What I’m Struggling With: Cities Designed By and For Men
My journey began in my home country of Morocco, where I worked as a project manager for a big investment institution, eager to make a difference in my community. However, as I delved deeper into the world of real estate and urban development, I realised that something critical was missing: the voices and experiences of women and other vulnerable groups.
Driven by this realisation, I undertook a transformative journey from Morocco to Europe, where I pursued a Master’s degree in Urban Studies 4Cities, hoping to better understand the intersection of gender and urban development. My academic and multicultural stay across Spain, Denmark, Belgium, and Austria enlightened me to the glaring reality that cities were not designed with women in mind, leaving them vulnerable to various forms of discrimination and violence.
Within this field, it’s a well-known fact that cities are often designed with men in mind (and most often by men too), which can result in the neglect of women’s needs and experiences.
One example is public transportation systems, which are typically shaped around men’s generally more predictable travel patterns and relatively limited need for privacy and safety. This can lead to poorly lit roads or stations, unsafe waiting areas like bus stops, and inadequate (or even non-existent) bathroom facilities.
Statistically, men also drive more and so depend on public transportation less than women, alluding to why the entire system is often under-prioritised. Urban planning often prioritises cars and roadways over pedestrian and bike-friendly infrastructure too, which can also disproportionately affect women, who are more likely to rely on these modes of transportation.
In summary, it’s clear that we need a more inclusive approach to city planning that considers the diverse needs and experiences of all individuals.
On top of all this, the urban planning and development sector has traditionally been male-dominated, making it challenging for women to make their mark professionally. Women pursuing a career in this field, as with any other male-dominated profession, face significant obstacles relating to gender discrimination, the pressure to balance work and family responsibilities, limited access to education and training opportunities, and a lack of mentorship and networking prospects.
Those who do still manage to break into the sector then face additional obstacles that hinder their progress due to deeply entrenched gender biases and stereotypes that prevent them from accessing resources, opportunities, and leadership positions. Women’s voices are often marginalised or excluded from decision-making processes, leading to policies and projects that fail to meet their needs.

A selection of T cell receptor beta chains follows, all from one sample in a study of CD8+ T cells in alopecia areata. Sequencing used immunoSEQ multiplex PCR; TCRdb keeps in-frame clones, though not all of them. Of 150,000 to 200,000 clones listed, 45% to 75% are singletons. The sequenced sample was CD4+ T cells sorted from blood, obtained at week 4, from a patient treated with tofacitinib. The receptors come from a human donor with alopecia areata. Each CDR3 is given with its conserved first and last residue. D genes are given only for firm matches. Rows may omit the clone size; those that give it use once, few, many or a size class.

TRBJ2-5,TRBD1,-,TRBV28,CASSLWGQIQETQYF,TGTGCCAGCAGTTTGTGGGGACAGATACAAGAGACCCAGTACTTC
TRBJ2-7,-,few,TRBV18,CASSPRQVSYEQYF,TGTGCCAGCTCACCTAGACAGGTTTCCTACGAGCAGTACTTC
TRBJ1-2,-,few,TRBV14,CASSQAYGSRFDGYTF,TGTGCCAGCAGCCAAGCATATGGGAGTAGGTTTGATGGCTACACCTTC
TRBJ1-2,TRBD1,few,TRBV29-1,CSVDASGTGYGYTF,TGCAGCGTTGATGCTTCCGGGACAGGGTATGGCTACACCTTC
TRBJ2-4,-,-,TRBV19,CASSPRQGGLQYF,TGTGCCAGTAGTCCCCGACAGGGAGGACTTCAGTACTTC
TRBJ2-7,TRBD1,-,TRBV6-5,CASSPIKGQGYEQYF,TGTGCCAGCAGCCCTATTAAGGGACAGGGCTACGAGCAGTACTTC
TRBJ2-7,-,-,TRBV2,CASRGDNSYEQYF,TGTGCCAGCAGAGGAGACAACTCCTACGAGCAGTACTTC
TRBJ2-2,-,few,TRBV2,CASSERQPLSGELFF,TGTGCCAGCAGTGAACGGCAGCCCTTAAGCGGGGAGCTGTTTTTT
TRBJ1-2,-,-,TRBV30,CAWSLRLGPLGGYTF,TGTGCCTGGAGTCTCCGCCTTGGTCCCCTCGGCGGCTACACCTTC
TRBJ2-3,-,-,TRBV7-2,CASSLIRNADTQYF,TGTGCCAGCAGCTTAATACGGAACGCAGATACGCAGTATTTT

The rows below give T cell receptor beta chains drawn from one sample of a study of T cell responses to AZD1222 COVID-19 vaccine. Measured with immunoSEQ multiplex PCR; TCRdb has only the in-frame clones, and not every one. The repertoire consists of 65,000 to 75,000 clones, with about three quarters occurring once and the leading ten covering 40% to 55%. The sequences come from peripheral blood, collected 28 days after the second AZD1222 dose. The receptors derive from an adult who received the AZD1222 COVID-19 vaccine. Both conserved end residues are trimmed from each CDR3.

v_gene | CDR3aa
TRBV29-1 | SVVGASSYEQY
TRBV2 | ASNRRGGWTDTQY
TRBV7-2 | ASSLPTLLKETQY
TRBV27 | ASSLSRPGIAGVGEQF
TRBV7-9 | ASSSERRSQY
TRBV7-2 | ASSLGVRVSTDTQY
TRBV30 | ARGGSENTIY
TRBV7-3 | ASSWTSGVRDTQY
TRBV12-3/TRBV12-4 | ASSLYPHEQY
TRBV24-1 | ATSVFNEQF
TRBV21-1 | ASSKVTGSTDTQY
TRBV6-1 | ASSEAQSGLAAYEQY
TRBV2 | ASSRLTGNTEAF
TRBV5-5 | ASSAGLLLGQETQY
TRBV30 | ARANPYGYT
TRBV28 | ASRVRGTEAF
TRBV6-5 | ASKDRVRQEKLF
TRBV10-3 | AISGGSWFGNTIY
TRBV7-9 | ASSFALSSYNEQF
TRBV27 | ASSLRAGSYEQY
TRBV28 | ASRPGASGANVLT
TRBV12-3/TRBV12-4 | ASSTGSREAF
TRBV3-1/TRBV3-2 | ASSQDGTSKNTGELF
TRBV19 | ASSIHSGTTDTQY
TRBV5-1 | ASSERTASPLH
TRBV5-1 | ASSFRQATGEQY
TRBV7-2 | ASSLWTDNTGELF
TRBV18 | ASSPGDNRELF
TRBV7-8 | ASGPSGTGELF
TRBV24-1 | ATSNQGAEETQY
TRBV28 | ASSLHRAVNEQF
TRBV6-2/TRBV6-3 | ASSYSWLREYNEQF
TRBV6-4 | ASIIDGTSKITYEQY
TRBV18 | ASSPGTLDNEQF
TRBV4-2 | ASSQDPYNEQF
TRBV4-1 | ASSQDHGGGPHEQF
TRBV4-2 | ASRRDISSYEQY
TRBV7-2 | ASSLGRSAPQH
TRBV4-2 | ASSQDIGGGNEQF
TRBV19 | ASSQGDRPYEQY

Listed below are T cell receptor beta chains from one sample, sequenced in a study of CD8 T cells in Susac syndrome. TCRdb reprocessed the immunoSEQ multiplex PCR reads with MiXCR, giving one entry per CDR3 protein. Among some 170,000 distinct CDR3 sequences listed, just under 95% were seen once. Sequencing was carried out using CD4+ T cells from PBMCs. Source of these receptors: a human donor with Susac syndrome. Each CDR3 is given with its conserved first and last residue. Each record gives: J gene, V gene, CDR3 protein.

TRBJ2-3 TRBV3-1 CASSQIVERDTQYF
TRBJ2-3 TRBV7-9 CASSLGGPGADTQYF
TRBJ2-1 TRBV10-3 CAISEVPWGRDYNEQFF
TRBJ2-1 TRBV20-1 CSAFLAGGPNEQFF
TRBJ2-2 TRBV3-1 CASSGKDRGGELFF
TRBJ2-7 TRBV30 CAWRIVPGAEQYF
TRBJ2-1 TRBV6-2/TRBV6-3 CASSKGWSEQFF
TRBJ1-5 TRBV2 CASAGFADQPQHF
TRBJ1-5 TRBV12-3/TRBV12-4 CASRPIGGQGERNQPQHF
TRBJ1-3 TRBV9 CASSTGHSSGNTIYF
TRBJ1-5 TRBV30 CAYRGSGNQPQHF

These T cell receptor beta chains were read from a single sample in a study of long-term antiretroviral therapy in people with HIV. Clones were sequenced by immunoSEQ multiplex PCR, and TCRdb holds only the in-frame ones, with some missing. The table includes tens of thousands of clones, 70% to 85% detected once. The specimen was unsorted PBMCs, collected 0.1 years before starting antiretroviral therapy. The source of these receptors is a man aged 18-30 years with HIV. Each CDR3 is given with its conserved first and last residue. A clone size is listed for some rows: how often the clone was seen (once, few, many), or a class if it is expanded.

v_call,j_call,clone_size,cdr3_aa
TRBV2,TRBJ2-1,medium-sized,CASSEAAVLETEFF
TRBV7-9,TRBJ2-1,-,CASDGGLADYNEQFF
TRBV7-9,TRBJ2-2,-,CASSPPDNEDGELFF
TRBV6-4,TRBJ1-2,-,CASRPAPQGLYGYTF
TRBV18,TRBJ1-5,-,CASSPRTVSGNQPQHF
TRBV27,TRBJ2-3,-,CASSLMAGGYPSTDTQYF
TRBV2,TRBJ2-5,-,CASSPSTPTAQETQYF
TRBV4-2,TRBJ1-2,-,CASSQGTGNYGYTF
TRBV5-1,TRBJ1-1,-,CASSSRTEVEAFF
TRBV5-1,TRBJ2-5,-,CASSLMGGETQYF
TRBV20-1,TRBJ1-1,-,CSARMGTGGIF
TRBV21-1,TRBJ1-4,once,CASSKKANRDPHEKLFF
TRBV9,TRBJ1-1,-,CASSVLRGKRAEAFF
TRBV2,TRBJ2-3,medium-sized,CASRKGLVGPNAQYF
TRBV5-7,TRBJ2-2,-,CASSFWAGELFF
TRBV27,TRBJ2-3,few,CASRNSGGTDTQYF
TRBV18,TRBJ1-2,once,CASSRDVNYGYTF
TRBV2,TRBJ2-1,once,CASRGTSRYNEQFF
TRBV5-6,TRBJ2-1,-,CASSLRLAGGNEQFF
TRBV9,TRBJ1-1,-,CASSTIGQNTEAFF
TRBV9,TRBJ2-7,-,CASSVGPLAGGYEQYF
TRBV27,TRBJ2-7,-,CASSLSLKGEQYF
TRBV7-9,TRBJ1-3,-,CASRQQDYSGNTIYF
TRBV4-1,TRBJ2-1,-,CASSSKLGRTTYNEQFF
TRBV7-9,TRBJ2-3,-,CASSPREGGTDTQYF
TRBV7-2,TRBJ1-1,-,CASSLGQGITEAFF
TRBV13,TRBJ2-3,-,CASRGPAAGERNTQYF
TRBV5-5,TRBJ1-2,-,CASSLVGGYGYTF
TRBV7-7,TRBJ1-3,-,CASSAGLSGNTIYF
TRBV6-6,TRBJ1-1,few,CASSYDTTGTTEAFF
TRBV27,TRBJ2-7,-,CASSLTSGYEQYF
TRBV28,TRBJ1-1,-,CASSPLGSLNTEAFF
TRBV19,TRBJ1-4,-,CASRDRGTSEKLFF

Of course, these issues are not exclusive to women, affecting other marginalised groups as well, and are present across most other industries. However, as we strive for more inclusive and equitable work environments, it’s essential that we work together to provide equal opportunities and support for everyone in the sector.
In doing so, we are not only creating a more diverse and innovative workforce, but a wider pool of perspectives, experiences, and ideas that will then help us address these complex challenges within global development and urbanisation.
Personally, as a young Moroccan woman in this sector, I have faced numerous challenges stemming from entrenched racism and sexism. It was often difficult for me to be taken seriously and have my ideas heard. Despite these obstacles, I persisted, determined to create a world where gender equality is not just a buzzword, but a reality.
Now, as a gender and urban consultant, I work tirelessly to advocate for the inclusion of women’s voices in urban development and international cooperation. My work involves analysing the gendered impacts of urban policies and planning, identifying gaps in service provision, and developing strategies to address these gaps. It is incredibly fulfilling to know that my work has the potential to make a real difference in the lives of women, helping to create safer and more inclusive cities for everyone.
Looking back on my journey, I am proud of the resilience and determination I have demonstrated. Despite facing discrimination and adversity, I persevered, carving out a space for myself in a field that desperately needs the perspectives and insights of women.
Achieving gender equality in development and urban planning is crucial for creating inclusive, equitable, and sustainable communities. Women leaders in these fields are advocating for gender-responsive policies, conducting research on gender and urban development, and developing strategies to increase women’s participation in decision-making processes.
To promote gender equality, it is essential to increase women’s representation in leadership positions, provide equal access to education and training opportunities, and create supportive work environments that accommodate the unique challenges faced by women.
Being a gender and urban consultant is not just a job for me; it is a calling. A calling to create a world where women can live, work, and thrive free from discrimination and violence.
Safaa Charafi is an architect and urbanist based in Belgium and Canada. She is junior fellow at a Belgian think tank, Itinera, and founder of Urban Inclusion, an independent consulting firm that focuses on advancing gender-sensitive and inclusive urban planning. Her work is guided by a passion for promoting intersectionality, migration, inclusion, and sustainable development. Through her consultancy, Safaa aims to contribute to reducing social inequality and to building more equitable and inclusive urban environments and policies.
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Very Interesting article.
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